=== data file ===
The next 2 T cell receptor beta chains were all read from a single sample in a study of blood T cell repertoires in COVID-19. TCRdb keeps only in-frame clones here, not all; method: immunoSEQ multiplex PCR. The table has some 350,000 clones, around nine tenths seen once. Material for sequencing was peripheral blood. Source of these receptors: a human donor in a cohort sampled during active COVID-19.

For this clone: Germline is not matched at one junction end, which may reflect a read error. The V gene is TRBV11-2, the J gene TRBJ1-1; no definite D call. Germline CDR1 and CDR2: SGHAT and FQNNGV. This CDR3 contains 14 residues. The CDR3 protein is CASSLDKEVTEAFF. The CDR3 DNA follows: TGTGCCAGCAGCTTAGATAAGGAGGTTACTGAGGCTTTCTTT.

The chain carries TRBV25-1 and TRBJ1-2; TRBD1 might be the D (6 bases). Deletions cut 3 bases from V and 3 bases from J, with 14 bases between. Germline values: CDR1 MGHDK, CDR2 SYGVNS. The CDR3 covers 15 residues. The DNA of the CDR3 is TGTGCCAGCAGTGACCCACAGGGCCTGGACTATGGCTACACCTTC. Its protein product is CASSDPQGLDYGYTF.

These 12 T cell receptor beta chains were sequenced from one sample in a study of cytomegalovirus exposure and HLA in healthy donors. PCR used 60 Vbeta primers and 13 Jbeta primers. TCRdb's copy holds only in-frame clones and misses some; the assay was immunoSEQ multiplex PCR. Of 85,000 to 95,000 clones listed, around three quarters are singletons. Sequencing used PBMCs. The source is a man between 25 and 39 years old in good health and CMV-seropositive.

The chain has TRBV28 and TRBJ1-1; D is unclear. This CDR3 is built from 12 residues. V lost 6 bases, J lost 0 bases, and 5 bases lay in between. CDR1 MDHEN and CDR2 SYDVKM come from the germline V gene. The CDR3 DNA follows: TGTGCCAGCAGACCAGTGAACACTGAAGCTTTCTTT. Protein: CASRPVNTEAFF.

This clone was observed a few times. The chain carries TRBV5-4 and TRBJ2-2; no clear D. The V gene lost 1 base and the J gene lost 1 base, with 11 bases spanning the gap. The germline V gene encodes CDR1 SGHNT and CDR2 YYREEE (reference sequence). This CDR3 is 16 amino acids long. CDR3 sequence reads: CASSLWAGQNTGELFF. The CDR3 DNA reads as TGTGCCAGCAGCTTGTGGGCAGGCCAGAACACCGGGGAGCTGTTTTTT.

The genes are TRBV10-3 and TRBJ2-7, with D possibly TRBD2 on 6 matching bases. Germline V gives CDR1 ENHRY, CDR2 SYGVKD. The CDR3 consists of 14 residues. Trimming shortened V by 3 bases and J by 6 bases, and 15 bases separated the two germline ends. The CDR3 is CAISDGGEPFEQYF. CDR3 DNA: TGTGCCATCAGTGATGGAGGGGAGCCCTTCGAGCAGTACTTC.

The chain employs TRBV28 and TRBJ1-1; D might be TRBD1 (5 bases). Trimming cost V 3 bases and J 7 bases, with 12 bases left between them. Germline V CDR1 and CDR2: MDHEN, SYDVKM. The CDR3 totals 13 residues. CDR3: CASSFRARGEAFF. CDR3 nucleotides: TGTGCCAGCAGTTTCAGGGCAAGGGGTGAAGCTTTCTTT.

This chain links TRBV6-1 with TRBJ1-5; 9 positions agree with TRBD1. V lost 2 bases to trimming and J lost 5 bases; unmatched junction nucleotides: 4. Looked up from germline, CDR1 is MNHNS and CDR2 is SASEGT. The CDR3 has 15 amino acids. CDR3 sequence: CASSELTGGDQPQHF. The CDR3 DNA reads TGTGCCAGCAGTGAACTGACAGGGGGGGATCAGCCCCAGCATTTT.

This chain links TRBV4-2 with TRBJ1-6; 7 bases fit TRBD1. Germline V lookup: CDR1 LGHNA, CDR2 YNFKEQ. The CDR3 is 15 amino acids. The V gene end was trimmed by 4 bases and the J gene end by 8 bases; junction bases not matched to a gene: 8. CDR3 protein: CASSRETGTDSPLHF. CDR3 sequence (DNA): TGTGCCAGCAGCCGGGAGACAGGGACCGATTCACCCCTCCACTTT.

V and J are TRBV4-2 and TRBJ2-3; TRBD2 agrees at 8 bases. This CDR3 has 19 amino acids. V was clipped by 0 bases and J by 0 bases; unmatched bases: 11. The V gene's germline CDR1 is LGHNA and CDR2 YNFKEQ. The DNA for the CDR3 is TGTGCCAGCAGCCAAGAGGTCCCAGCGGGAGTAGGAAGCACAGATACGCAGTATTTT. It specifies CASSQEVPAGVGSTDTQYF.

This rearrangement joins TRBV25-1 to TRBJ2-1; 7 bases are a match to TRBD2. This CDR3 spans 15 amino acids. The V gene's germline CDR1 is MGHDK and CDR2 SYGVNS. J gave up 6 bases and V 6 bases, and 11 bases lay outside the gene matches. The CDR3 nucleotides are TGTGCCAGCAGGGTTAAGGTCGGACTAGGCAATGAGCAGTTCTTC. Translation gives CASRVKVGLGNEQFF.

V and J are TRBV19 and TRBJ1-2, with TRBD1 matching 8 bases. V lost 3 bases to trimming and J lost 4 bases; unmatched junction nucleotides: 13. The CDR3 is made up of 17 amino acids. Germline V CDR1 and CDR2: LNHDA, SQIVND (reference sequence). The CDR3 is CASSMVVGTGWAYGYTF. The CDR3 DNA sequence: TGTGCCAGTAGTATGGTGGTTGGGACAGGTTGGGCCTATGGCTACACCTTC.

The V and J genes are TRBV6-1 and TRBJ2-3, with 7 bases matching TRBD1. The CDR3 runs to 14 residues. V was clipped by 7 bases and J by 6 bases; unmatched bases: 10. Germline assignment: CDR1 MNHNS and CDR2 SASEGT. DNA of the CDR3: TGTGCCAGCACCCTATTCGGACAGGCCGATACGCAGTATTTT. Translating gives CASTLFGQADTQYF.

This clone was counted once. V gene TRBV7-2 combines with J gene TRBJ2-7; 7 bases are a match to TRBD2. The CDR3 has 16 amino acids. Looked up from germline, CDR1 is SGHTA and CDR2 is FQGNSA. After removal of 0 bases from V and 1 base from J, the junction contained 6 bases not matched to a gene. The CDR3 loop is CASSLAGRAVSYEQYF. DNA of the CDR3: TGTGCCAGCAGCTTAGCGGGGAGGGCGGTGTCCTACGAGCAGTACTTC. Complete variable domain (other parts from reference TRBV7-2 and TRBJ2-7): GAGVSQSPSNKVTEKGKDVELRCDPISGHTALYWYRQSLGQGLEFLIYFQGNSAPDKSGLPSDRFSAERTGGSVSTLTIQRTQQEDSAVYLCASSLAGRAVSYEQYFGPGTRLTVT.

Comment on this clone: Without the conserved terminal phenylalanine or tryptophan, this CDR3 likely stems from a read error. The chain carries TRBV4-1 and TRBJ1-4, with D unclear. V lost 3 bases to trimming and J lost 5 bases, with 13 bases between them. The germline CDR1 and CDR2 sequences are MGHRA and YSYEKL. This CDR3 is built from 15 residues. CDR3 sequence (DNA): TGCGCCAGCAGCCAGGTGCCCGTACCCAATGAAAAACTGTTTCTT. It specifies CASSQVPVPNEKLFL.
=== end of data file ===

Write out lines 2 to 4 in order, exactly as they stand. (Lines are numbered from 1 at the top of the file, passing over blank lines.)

For this clone: Germline is not matched at one junction end, which may reflect a read error. The V gene is TRBV11-2, the J gene TRBJ1-1; no definite D call. Germline CDR1 and CDR2: SGHAT and FQNNGV. This CDR3 contains 14 residues. The CDR3 protein is CASSLDKEVTEAFF. The CDR3 DNA follows: TGTGCCAGCAGCTTAGATAAGGAGGTTACTGAGGCTTTCTTT.

The chain carries TRBV25-1 and TRBJ1-2; TRBD1 might be the D (6 bases). Deletions cut 3 bases from V and 3 bases from J, with 14 bases between. Germline values: CDR1 MGHDK, CDR2 SYGVNS. The CDR3 covers 15 residues. The DNA of the CDR3 is TGTGCCAGCAGTGACCCACAGGGCCTGGACTATGGCTACACCTTC. Its protein product is CASSDPQGLDYGYTF.

These 12 T cell receptor beta chains were sequenced from one sample in a study of cytomegalovirus exposure and HLA in healthy donors. PCR used 60 Vbeta primers and 13 Jbeta primers. TCRdb's copy holds only in-frame clones and misses some; the assay was immunoSEQ multiplex PCR. Of 85,000 to 95,000 clones listed, around three quarters are singletons. Sequencing used PBMCs. The source is a man between 25 and 39 years old in good health and CMV-seropositive.